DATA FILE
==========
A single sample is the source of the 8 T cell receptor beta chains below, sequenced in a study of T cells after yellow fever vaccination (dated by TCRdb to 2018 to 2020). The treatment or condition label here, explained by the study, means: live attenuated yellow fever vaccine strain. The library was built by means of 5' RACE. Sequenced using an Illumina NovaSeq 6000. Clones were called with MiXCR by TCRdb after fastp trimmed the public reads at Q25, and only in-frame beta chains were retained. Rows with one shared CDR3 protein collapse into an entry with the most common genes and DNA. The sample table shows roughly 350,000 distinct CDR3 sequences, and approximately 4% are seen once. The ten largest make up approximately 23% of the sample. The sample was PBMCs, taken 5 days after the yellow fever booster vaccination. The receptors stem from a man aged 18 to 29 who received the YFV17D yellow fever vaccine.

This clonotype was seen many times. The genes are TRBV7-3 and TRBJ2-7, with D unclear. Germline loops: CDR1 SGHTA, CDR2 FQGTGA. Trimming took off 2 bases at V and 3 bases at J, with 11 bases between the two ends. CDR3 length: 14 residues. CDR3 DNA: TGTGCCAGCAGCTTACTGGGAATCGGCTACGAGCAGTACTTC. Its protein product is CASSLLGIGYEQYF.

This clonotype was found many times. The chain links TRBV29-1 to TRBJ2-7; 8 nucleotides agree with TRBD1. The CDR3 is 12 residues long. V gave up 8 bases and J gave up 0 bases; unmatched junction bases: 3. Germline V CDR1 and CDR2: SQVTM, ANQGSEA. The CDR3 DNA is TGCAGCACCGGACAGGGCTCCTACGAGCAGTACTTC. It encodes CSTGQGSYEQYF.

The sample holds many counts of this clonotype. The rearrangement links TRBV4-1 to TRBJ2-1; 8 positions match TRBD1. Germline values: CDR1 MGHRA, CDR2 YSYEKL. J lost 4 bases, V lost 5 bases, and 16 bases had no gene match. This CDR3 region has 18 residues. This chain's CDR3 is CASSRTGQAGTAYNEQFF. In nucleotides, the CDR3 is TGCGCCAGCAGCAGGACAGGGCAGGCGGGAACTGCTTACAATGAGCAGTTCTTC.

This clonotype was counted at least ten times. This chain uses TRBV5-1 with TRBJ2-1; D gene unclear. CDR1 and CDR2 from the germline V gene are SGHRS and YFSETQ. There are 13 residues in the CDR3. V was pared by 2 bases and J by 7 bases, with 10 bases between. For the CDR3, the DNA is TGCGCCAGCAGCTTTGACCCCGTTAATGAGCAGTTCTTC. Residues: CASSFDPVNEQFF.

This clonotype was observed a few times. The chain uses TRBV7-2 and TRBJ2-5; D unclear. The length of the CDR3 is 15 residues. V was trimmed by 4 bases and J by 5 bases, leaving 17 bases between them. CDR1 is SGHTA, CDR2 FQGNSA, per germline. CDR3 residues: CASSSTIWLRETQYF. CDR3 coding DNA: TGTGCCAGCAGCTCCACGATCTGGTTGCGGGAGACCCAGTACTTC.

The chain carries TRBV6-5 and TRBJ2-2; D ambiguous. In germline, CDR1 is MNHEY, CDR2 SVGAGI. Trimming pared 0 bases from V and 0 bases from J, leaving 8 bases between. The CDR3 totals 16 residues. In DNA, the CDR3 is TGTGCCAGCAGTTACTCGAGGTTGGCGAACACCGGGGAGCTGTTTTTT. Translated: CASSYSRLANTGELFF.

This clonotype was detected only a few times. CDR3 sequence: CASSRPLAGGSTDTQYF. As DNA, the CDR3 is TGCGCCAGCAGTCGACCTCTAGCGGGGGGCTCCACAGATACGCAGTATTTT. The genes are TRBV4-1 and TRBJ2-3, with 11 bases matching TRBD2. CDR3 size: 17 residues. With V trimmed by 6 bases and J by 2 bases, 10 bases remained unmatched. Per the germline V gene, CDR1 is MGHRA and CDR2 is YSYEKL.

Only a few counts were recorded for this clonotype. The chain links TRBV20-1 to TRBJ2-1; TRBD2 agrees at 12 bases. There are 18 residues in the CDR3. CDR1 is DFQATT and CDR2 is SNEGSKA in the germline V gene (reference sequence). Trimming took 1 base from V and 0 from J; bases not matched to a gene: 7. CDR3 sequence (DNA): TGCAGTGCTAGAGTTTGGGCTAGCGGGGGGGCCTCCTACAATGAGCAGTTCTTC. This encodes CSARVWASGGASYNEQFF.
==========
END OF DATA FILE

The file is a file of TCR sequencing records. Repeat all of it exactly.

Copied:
A single sample is the source of the 8 T cell receptor beta chains below, sequenced in a study of T cells after yellow fever vaccination (dated by TCRdb to 2018 to 2020). The treatment or condition label here, explained by the study, means: live attenuated yellow fever vaccine strain. The library was built by means of 5' RACE. Sequenced using an Illumina NovaSeq 6000. Clones were called with MiXCR by TCRdb after fastp trimmed the public reads at Q25, and only in-frame beta chains were retained. Rows with one shared CDR3 protein collapse into an entry with the most common genes and DNA. The sample table shows roughly 350,000 distinct CDR3 sequences, and approximately 4% are seen once. The ten largest make up approximately 23% of the sample. The sample was PBMCs, taken 5 days after the yellow fever booster vaccination. The receptors stem from a man aged 18 to 29 who received the YFV17D yellow fever vaccine.

This clonotype was seen many times. The genes are TRBV7-3 and TRBJ2-7, with D unclear. Germline loops: CDR1 SGHTA, CDR2 FQGTGA. Trimming took off 2 bases at V and 3 bases at J, with 11 bases between the two ends. CDR3 length: 14 residues. CDR3 DNA: TGTGCCAGCAGCTTACTGGGAATCGGCTACGAGCAGTACTTC. Its protein product is CASSLLGIGYEQYF.

This clonotype was found many times. The chain links TRBV29-1 to TRBJ2-7; 8 nucleotides agree with TRBD1. The CDR3 is 12 residues long. V gave up 8 bases and J gave up 0 bases; unmatched junction bases: 3. Germline V CDR1 and CDR2: SQVTM, ANQGSEA. The CDR3 DNA is TGCAGCACCGGACAGGGCTCCTACGAGCAGTACTTC. It encodes CSTGQGSYEQYF.

The sample holds many counts of this clonotype. The rearrangement links TRBV4-1 to TRBJ2-1; 8 positions match TRBD1. Germline values: CDR1 MGHRA, CDR2 YSYEKL. J lost 4 bases, V lost 5 bases, and 16 bases had no gene match. This CDR3 region has 18 residues. This chain's CDR3 is CASSRTGQAGTAYNEQFF. In nucleotides, the CDR3 is TGCGCCAGCAGCAGGACAGGGCAGGCGGGAACTGCTTACAATGAGCAGTTCTTC.

This clonotype was counted at least ten times. This chain uses TRBV5-1 with TRBJ2-1; D gene unclear. CDR1 and CDR2 from the germline V gene are SGHRS and YFSETQ. There are 13 residues in the CDR3. V was pared by 2 bases and J by 7 bases, with 10 bases between. For the CDR3, the DNA is TGCGCCAGCAGCTTTGACCCCGTTAATGAGCAGTTCTTC. Residues: CASSFDPVNEQFF.

This clonotype was observed a few times. The chain uses TRBV7-2 and TRBJ2-5; D unclear. The length of the CDR3 is 15 residues. V was trimmed by 4 bases and J by 5 bases, leaving 17 bases between them. CDR1 is SGHTA, CDR2 FQGNSA, per germline. CDR3 residues: CASSSTIWLRETQYF. CDR3 coding DNA: TGTGCCAGCAGCTCCACGATCTGGTTGCGGGAGACCCAGTACTTC.

The chain carries TRBV6-5 and TRBJ2-2; D ambiguous. In germline, CDR1 is MNHEY, CDR2 SVGAGI. Trimming pared 0 bases from V and 0 bases from J, leaving 8 bases between. The CDR3 totals 16 residues. In DNA, the CDR3 is TGTGCCAGCAGTTACTCGAGGTTGGCGAACACCGGGGAGCTGTTTTTT. Translated: CASSYSRLANTGELFF.

This clonotype was detected only a few times. CDR3 sequence: CASSRPLAGGSTDTQYF. As DNA, the CDR3 is TGCGCCAGCAGTCGACCTCTAGCGGGGGGCTCCACAGATACGCAGTATTTT. The genes are TRBV4-1 and TRBJ2-3, with 11 bases matching TRBD2. CDR3 size: 17 residues. With V trimmed by 6 bases and J by 2 bases, 10 bases remained unmatched. Per the germline V gene, CDR1 is MGHRA and CDR2 is YSYEKL.

Only a few counts were recorded for this clonotype. The chain links TRBV20-1 to TRBJ2-1; TRBD2 agrees at 12 bases. There are 18 residues in the CDR3. CDR1 is DFQATT and CDR2 is SNEGSKA in the germline V gene (reference sequence). Trimming took 1 base from V and 0 from J; bases not matched to a gene: 7. CDR3 sequence (DNA): TGCAGTGCTAGAGTTTGGGCTAGCGGGGGGGCCTCCTACAATGAGCAGTTCTTC. This encodes CSARVWASGGASYNEQFF.